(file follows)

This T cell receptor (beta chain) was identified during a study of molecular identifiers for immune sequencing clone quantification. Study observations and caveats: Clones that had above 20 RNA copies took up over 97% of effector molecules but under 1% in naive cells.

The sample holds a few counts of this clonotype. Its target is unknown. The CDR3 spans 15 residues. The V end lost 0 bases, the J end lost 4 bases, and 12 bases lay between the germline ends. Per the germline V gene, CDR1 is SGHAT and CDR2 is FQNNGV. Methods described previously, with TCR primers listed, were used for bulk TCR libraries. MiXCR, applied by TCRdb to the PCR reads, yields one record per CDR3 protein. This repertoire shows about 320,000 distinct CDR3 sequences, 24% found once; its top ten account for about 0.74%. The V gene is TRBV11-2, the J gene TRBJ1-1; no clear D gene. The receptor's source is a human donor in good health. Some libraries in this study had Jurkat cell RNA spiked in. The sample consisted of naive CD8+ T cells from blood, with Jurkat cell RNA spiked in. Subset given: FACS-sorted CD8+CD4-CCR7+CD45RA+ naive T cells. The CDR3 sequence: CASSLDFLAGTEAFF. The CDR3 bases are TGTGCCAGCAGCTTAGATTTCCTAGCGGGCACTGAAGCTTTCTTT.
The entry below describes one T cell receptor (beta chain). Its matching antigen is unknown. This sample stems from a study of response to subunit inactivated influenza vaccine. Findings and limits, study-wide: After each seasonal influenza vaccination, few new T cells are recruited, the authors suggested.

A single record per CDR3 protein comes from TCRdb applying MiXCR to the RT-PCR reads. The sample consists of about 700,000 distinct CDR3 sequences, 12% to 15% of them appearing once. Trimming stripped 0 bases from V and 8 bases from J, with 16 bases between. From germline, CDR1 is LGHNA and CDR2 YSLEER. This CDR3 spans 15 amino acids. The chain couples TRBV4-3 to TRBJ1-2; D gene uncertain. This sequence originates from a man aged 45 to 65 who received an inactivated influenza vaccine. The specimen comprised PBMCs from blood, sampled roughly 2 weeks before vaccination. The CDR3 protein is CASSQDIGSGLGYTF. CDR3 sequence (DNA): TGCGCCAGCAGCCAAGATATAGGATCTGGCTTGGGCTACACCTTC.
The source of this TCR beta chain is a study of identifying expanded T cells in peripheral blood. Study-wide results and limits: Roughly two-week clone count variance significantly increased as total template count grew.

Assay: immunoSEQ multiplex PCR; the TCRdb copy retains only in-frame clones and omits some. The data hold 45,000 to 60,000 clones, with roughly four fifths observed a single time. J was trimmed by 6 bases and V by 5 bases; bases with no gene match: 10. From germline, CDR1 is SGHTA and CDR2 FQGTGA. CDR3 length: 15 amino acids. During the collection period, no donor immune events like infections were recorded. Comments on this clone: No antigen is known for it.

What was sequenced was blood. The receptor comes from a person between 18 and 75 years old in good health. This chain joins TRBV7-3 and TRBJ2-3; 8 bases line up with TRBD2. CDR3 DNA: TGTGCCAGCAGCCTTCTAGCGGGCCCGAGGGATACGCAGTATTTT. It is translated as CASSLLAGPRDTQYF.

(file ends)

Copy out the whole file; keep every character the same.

This T cell receptor (beta chain) was identified during a study of molecular identifiers for immune sequencing clone quantification. Study observations and caveats: Clones that had above 20 RNA copies took up over 97% of effector molecules but under 1% in naive cells.

The sample holds a few counts of this clonotype. Its target is unknown. The CDR3 spans 15 residues. The V end lost 0 bases, the J end lost 4 bases, and 12 bases lay between the germline ends. Per the germline V gene, CDR1 is SGHAT and CDR2 is FQNNGV. Methods described previously, with TCR primers listed, were used for bulk TCR libraries. MiXCR, applied by TCRdb to the PCR reads, yields one record per CDR3 protein. This repertoire shows about 320,000 distinct CDR3 sequences, 24% found once; its top ten account for about 0.74%. The V gene is TRBV11-2, the J gene TRBJ1-1; no clear D gene. The receptor's source is a human donor in good health. Some libraries in this study had Jurkat cell RNA spiked in. The sample consisted of naive CD8+ T cells from blood, with Jurkat cell RNA spiked in. Subset given: FACS-sorted CD8+CD4-CCR7+CD45RA+ naive T cells. The CDR3 sequence: CASSLDFLAGTEAFF. The CDR3 bases are TGTGCCAGCAGCTTAGATTTCCTAGCGGGCACTGAAGCTTTCTTT.
The entry below describes one T cell receptor (beta chain). Its matching antigen is unknown. This sample stems from a study of response to subunit inactivated influenza vaccine. Findings and limits, study-wide: After each seasonal influenza vaccination, few new T cells are recruited, the authors suggested.

A single record per CDR3 protein comes from TCRdb applying MiXCR to the RT-PCR reads. The sample consists of about 700,000 distinct CDR3 sequences, 12% to 15% of them appearing once. Trimming stripped 0 bases from V and 8 bases from J, with 16 bases between. From germline, CDR1 is LGHNA and CDR2 YSLEER. This CDR3 spans 15 amino acids. The chain couples TRBV4-3 to TRBJ1-2; D gene uncertain. This sequence originates from a man aged 45 to 65 who received an inactivated influenza vaccine. The specimen comprised PBMCs from blood, sampled roughly 2 weeks before vaccination. The CDR3 protein is CASSQDIGSGLGYTF. CDR3 sequence (DNA): TGCGCCAGCAGCCAAGATATAGGATCTGGCTTGGGCTACACCTTC.
The source of this TCR beta chain is a study of identifying expanded T cells in peripheral blood. Study-wide results and limits: Roughly two-week clone count variance significantly increased as total template count grew.

Assay: immunoSEQ multiplex PCR; the TCRdb copy retains only in-frame clones and omits some. The data hold 45,000 to 60,000 clones, with roughly four fifths observed a single time. J was trimmed by 6 bases and V by 5 bases; bases with no gene match: 10. From germline, CDR1 is SGHTA and CDR2 FQGTGA. CDR3 length: 15 amino acids. During the collection period, no donor immune events like infections were recorded. Comments on this clone: No antigen is known for it.

What was sequenced was blood. The receptor comes from a person between 18 and 75 years old in good health. This chain joins TRBV7-3 and TRBJ2-3; 8 bases line up with TRBD2. CDR3 DNA: TGTGCCAGCAGCCTTCTAGCGGGCCCGAGGGATACGCAGTATTTT. It is translated as CASSLLAGPRDTQYF.